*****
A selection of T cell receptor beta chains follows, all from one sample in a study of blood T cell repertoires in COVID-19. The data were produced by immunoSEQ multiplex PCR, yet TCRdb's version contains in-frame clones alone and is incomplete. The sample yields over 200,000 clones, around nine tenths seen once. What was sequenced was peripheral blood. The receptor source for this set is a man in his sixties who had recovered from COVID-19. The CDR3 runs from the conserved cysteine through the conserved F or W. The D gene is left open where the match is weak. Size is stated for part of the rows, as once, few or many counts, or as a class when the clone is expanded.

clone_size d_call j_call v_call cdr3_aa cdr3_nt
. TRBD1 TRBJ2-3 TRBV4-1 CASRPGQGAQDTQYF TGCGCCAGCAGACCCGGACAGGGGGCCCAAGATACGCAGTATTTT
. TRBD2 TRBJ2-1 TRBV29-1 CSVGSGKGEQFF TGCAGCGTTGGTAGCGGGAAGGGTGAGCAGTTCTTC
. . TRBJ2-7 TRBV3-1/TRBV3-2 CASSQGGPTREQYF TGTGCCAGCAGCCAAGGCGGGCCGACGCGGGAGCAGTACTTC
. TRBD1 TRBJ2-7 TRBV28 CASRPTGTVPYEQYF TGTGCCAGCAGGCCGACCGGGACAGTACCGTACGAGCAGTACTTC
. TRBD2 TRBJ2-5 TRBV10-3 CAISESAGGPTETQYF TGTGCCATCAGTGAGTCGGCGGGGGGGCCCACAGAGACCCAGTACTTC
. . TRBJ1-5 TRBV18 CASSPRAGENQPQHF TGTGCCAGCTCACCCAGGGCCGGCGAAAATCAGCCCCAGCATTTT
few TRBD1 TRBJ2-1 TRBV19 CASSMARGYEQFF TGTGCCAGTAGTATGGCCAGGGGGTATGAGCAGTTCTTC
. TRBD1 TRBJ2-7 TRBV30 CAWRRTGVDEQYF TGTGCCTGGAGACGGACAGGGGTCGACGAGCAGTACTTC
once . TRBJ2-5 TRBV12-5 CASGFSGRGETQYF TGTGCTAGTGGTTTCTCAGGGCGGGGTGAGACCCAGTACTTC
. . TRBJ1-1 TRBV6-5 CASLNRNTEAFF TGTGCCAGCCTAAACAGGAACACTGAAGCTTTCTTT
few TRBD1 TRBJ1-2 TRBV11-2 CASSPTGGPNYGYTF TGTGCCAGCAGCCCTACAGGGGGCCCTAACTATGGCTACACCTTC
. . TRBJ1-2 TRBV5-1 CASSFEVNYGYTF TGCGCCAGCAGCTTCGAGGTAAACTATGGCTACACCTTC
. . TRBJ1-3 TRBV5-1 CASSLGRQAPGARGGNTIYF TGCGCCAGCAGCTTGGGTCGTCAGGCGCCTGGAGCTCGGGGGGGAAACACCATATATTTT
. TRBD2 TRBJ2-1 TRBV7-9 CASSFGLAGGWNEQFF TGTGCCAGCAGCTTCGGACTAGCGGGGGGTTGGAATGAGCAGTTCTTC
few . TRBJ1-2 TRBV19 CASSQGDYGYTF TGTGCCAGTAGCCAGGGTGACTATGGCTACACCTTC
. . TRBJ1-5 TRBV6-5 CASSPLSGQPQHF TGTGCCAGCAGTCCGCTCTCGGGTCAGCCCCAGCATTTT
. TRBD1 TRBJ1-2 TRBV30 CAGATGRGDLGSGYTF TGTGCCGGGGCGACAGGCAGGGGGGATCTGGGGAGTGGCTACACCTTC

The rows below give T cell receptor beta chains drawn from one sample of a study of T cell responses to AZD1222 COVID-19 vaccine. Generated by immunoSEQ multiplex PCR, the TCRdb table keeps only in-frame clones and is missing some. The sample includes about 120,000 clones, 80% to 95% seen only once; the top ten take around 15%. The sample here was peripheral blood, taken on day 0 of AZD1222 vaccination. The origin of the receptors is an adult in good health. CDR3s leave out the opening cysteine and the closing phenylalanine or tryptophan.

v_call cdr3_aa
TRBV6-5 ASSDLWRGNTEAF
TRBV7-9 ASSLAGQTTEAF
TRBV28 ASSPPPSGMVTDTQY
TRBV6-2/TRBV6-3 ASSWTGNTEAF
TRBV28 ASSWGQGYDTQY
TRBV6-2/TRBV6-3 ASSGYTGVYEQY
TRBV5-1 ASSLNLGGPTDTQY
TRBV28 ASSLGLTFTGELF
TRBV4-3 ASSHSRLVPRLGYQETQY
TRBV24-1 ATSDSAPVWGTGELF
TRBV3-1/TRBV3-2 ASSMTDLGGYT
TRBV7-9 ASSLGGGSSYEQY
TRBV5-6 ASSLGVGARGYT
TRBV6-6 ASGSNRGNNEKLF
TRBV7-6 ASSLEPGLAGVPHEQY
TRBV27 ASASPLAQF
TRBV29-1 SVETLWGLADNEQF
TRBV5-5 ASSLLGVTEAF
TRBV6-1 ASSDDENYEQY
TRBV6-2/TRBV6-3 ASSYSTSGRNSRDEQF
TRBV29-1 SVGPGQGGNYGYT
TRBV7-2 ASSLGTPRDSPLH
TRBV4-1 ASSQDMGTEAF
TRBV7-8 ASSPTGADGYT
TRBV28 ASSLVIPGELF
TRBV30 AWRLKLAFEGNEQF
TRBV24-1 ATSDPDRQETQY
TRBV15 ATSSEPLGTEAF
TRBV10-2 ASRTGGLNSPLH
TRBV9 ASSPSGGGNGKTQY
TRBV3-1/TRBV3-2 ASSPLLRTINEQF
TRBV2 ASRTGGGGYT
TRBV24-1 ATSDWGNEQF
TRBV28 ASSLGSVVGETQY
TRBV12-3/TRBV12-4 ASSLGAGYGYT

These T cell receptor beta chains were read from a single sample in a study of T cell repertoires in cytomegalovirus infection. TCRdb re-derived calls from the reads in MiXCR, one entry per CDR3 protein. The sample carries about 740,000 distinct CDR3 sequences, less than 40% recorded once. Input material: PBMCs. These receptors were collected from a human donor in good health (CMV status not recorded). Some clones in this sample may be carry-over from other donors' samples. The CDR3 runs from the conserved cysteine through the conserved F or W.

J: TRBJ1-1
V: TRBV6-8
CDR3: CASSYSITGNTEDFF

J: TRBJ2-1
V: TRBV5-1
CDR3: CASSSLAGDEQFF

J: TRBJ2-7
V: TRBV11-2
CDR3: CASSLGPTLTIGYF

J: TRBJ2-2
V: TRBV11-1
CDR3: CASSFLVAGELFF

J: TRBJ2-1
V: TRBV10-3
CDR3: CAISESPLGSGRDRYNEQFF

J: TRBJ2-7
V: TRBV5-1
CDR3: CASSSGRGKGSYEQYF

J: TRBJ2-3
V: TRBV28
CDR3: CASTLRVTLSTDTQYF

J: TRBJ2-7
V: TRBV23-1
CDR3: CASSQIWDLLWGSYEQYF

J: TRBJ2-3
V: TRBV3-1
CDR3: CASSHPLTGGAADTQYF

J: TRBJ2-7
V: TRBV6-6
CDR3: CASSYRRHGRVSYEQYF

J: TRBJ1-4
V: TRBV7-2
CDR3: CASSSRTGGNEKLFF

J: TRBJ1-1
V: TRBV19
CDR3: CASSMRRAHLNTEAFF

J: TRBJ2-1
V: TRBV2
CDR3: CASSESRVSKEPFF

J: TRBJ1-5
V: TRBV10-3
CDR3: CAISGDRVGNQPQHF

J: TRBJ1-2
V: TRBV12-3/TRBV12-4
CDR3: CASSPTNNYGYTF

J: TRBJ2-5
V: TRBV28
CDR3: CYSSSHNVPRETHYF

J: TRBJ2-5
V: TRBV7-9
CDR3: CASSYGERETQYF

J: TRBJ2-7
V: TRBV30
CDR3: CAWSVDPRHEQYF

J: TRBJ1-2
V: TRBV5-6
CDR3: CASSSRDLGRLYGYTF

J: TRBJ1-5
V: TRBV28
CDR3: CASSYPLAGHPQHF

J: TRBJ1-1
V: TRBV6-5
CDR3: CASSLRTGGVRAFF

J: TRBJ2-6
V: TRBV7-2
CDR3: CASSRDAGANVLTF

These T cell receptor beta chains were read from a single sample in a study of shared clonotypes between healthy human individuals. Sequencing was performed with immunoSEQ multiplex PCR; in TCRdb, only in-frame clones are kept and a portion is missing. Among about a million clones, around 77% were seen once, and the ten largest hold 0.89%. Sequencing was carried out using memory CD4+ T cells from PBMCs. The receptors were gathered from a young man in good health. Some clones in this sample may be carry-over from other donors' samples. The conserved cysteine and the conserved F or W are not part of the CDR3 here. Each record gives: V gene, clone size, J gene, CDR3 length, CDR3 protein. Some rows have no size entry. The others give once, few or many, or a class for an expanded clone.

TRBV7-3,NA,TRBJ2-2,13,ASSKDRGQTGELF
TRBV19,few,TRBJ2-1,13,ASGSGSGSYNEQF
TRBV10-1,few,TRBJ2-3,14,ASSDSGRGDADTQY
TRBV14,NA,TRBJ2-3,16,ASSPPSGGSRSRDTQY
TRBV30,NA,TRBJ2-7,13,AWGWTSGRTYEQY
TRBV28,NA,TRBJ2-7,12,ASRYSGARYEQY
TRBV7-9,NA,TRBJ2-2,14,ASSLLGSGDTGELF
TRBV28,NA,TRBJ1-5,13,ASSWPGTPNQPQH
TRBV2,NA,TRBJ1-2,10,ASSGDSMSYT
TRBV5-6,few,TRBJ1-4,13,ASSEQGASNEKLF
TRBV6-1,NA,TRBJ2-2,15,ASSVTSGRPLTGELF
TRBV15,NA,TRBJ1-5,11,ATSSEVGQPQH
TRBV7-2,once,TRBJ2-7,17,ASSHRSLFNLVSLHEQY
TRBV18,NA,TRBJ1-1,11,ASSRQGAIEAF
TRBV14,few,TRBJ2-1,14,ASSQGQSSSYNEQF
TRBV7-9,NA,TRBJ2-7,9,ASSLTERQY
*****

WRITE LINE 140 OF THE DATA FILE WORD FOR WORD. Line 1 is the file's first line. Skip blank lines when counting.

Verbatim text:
TRBV7-9,NA,TRBJ2-7,9,ASSLTERQY